Exactly six weeks after our black cat Negra left the land of the living – yes, on a Wednesday - I found myself wandering in a mystic trance under the canopy of massive hemlock trees in
. The dappled low
late-afternoon sunlight through the trees was beguiling. My fellow walker David
sensed my need for space and contemplation. He said my feet danced over the
ground as I stepped as if on air. As I looked up through the trees beyond the
sinking sun to the blue sky above, a resplendent yellow-leaved trembling aspen glittered with a beckoning aura, surrounded by the towering hemlocks. Killarney Provincial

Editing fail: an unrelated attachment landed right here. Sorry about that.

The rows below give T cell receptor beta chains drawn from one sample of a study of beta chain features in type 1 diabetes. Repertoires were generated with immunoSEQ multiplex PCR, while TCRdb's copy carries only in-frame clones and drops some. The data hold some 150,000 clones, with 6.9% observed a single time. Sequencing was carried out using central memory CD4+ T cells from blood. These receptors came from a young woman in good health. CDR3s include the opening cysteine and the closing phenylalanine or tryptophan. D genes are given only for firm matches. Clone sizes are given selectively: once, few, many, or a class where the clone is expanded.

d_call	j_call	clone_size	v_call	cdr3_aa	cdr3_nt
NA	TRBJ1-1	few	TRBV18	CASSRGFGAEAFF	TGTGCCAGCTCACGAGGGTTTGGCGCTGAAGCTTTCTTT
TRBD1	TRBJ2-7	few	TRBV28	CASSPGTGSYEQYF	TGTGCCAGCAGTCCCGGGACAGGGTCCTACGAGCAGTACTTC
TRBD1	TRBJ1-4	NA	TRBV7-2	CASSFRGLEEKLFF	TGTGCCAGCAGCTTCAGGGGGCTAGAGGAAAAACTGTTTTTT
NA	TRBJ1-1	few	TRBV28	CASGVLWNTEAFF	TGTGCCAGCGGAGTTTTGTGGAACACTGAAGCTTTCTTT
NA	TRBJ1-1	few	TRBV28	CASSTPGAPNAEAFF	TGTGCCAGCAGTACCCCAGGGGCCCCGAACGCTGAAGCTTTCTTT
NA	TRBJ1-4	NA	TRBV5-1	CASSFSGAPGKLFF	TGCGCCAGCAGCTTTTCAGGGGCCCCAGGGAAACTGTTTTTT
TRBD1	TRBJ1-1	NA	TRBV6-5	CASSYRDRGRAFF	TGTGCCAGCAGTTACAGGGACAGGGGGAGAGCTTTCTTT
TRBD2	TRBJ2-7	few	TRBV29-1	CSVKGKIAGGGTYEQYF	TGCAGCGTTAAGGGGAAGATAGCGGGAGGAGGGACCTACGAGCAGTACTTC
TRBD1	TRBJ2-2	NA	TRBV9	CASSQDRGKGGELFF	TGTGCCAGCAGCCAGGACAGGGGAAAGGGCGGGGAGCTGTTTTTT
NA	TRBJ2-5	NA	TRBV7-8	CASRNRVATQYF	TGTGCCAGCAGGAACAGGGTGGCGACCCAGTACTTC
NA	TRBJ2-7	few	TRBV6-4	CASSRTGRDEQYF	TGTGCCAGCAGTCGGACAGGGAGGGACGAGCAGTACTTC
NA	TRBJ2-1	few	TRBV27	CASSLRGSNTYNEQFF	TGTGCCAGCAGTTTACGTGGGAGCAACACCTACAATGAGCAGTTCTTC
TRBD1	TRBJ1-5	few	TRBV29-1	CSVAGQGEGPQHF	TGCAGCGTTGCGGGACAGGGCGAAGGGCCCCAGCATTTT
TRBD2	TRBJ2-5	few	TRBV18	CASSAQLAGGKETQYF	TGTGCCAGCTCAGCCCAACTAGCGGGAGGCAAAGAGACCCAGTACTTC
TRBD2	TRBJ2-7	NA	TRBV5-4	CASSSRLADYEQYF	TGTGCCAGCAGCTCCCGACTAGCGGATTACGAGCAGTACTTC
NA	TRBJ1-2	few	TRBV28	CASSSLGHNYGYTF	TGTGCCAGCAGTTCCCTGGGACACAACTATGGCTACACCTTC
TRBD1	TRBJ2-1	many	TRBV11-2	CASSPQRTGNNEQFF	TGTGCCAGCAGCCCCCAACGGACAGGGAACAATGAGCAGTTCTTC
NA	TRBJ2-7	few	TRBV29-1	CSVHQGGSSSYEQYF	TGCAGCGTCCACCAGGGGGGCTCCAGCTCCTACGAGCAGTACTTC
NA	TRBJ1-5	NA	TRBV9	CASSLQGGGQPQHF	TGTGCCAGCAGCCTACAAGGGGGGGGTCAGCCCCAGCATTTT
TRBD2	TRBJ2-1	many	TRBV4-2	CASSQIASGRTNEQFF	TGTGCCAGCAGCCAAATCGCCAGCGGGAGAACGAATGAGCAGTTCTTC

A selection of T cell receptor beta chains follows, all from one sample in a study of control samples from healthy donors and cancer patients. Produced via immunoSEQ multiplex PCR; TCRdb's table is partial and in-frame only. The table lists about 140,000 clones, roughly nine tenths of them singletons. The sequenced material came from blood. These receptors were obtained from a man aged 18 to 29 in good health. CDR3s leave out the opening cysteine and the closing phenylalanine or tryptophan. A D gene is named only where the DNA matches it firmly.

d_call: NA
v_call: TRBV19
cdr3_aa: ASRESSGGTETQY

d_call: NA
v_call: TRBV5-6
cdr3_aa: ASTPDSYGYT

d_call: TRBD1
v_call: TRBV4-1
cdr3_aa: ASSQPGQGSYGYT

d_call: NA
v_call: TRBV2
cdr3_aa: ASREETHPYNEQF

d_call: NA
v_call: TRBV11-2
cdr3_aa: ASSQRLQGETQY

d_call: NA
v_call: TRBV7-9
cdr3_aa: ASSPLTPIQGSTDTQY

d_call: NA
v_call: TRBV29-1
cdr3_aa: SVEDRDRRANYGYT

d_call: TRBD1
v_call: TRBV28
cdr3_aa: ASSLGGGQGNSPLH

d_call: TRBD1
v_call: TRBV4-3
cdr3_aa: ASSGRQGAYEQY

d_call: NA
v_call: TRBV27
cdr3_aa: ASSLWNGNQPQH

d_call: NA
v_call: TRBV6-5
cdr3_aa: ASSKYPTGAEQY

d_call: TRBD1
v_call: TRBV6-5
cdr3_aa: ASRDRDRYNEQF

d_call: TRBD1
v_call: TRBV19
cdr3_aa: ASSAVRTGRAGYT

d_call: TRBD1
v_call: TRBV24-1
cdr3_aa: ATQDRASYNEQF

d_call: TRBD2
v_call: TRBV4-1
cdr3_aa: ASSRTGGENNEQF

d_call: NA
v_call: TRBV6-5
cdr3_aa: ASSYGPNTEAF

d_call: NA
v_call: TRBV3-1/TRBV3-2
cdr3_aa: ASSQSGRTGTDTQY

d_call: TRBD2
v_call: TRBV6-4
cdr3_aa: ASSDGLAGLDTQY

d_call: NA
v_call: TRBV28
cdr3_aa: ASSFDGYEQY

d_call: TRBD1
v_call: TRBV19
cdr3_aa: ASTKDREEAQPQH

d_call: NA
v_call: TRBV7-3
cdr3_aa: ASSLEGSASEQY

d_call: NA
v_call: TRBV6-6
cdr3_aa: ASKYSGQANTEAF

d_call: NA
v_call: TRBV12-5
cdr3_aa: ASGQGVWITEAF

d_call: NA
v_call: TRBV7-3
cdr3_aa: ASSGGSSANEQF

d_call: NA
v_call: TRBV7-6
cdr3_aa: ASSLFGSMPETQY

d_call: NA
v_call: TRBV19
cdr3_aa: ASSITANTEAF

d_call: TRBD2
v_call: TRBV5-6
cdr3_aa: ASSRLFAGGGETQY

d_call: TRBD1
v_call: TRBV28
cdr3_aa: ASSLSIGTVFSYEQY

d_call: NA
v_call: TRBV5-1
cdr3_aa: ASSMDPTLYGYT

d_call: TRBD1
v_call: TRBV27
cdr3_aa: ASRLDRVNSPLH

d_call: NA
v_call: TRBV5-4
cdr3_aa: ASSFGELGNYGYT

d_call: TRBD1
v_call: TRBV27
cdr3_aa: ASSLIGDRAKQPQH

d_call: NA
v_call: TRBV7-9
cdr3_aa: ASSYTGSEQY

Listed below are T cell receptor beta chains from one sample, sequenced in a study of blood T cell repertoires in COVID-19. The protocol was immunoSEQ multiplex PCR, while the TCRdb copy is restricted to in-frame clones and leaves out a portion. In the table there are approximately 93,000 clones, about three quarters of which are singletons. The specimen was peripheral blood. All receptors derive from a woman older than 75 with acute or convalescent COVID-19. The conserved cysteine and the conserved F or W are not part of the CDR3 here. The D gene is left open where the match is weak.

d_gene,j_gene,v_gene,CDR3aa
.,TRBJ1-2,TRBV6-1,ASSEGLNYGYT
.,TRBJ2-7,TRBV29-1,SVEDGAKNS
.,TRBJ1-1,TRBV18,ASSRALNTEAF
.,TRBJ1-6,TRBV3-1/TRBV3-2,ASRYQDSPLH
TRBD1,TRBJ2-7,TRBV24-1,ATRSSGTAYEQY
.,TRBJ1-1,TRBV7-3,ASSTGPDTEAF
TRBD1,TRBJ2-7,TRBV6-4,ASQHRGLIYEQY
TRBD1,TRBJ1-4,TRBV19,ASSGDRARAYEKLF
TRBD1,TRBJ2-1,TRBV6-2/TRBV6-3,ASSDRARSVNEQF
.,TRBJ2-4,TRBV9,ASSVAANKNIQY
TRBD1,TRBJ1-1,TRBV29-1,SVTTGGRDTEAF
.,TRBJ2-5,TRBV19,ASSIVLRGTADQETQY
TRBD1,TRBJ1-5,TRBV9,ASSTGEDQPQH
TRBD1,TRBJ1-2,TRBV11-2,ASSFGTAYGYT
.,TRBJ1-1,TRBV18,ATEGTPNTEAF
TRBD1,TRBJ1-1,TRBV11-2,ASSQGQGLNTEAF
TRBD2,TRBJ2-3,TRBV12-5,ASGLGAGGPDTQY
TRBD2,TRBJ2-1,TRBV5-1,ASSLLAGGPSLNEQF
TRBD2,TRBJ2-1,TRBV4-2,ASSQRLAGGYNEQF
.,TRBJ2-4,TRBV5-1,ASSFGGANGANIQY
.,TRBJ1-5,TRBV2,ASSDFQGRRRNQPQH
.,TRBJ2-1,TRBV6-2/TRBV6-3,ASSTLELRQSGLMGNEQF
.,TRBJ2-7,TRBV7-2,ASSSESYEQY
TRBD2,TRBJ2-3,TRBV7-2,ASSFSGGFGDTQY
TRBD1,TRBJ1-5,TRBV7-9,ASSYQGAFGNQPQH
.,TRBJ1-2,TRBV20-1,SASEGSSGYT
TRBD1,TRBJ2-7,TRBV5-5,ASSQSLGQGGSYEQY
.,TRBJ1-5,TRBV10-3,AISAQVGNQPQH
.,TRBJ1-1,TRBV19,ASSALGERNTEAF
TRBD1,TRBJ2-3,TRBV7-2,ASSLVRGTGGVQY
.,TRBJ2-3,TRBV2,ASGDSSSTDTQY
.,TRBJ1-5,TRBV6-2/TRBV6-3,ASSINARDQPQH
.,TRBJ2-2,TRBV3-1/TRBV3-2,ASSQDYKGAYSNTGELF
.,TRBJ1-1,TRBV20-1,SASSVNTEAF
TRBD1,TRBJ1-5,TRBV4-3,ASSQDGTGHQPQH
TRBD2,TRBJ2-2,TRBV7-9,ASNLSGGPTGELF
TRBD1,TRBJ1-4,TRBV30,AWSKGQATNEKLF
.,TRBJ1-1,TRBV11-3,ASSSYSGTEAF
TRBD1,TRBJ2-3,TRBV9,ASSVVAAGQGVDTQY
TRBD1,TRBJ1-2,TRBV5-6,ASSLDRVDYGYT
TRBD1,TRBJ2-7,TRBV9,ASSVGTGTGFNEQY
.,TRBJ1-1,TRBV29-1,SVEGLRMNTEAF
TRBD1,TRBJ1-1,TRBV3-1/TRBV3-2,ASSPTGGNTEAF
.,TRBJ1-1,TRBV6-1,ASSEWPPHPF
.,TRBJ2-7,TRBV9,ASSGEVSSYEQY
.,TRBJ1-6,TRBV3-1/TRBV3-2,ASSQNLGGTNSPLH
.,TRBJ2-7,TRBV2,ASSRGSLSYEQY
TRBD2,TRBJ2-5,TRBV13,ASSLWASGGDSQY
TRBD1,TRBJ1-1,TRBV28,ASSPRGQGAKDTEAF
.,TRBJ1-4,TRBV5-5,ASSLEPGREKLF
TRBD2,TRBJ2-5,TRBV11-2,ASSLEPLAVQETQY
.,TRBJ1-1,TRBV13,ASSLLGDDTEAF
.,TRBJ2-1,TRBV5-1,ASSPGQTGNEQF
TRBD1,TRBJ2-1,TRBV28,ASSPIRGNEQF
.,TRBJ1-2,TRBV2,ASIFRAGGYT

The ravens had come calling when time came for Negra to depart. Here, they came again, led me to this hallowed old-forest grove, releasing her spirit to the great beyond. As we left the forest and canoed back out into the bright light of the lake, a loon surfaced just ahead of us then dived into the depths once more.
When I got back home after our intoxicating, magical days and nights in the back-country of Killarney, the
Naxos marble stone that I
placed at Negra’s head above where she is buried had vanished. Another animal
probably took off with it to furnish her den. That’s OK. After all, she doesn’t
belong to me. She belongs to the earth.